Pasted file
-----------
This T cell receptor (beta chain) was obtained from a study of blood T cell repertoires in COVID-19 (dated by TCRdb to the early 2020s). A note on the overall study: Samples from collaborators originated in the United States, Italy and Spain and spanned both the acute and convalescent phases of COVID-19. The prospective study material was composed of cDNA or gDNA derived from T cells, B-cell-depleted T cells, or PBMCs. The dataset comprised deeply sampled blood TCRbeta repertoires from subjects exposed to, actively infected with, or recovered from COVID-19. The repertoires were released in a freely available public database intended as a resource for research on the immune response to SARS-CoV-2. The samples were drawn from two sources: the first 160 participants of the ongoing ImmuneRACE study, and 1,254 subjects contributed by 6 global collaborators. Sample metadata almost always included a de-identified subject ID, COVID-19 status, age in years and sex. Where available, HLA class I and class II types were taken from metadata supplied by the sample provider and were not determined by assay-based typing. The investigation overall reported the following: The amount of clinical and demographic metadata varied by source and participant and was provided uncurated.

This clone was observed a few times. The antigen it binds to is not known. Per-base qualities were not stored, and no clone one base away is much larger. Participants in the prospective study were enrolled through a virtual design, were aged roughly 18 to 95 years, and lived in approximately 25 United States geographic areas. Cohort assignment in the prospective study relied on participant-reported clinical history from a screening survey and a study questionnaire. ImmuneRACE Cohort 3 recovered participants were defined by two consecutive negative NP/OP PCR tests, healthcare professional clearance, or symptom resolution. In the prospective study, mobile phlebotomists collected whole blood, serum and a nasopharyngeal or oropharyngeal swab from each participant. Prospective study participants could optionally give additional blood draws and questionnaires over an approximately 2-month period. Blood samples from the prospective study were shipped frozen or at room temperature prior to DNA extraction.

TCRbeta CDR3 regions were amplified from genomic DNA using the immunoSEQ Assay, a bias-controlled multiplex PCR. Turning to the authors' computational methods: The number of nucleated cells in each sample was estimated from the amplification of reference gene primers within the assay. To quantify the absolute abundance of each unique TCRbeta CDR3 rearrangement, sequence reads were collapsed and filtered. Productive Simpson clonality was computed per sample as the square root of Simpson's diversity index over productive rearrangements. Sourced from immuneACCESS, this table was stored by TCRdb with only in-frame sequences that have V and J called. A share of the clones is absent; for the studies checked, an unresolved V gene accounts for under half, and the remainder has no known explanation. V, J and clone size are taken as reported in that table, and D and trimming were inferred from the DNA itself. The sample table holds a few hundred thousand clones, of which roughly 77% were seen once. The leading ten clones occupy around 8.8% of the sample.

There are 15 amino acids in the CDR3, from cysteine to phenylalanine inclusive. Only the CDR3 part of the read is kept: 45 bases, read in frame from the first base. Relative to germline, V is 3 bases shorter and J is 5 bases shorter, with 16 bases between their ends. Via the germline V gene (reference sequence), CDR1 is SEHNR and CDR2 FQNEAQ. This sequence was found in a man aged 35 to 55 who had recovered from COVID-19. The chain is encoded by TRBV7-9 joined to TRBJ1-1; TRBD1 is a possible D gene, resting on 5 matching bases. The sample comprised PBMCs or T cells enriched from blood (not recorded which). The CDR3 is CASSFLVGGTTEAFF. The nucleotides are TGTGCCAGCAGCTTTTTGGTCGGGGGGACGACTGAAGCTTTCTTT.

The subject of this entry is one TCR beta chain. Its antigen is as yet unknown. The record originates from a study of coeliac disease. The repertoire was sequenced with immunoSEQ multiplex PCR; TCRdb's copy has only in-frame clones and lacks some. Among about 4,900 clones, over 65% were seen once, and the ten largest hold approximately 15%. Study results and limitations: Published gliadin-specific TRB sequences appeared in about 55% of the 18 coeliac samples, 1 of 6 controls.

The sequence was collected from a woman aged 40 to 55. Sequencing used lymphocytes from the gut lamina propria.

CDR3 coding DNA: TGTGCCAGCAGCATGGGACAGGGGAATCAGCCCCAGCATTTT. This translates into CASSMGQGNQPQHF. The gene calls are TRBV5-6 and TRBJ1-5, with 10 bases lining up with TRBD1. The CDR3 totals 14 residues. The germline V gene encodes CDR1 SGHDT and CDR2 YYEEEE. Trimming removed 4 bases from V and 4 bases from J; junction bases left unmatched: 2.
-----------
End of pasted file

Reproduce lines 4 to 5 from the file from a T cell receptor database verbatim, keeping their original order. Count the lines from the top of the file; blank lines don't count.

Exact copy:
There are 15 amino acids in the CDR3, from cysteine to phenylalanine inclusive. Only the CDR3 part of the read is kept: 45 bases, read in frame from the first base. Relative to germline, V is 3 bases shorter and J is 5 bases shorter, with 16 bases between their ends. Via the germline V gene (reference sequence), CDR1 is SEHNR and CDR2 FQNEAQ. This sequence was found in a man aged 35 to 55 who had recovered from COVID-19. The chain is encoded by TRBV7-9 joined to TRBJ1-1; TRBD1 is a possible D gene, resting on 5 matching bases. The sample comprised PBMCs or T cells enriched from blood (not recorded which). The CDR3 is CASSFLVGGTTEAFF. The nucleotides are TGTGCCAGCAGCTTTTTGGTCGGGGGGACGACTGAAGCTTTCTTT.

The subject of this entry is one TCR beta chain. Its antigen is as yet unknown. The record originates from a study of coeliac disease. The repertoire was sequenced with immunoSEQ multiplex PCR; TCRdb's copy has only in-frame clones and lacks some. Among about 4,900 clones, over 65% were seen once, and the ten largest hold approximately 15%. Study results and limitations: Published gliadin-specific TRB sequences appeared in about 55% of the 18 coeliac samples, 1 of 6 controls.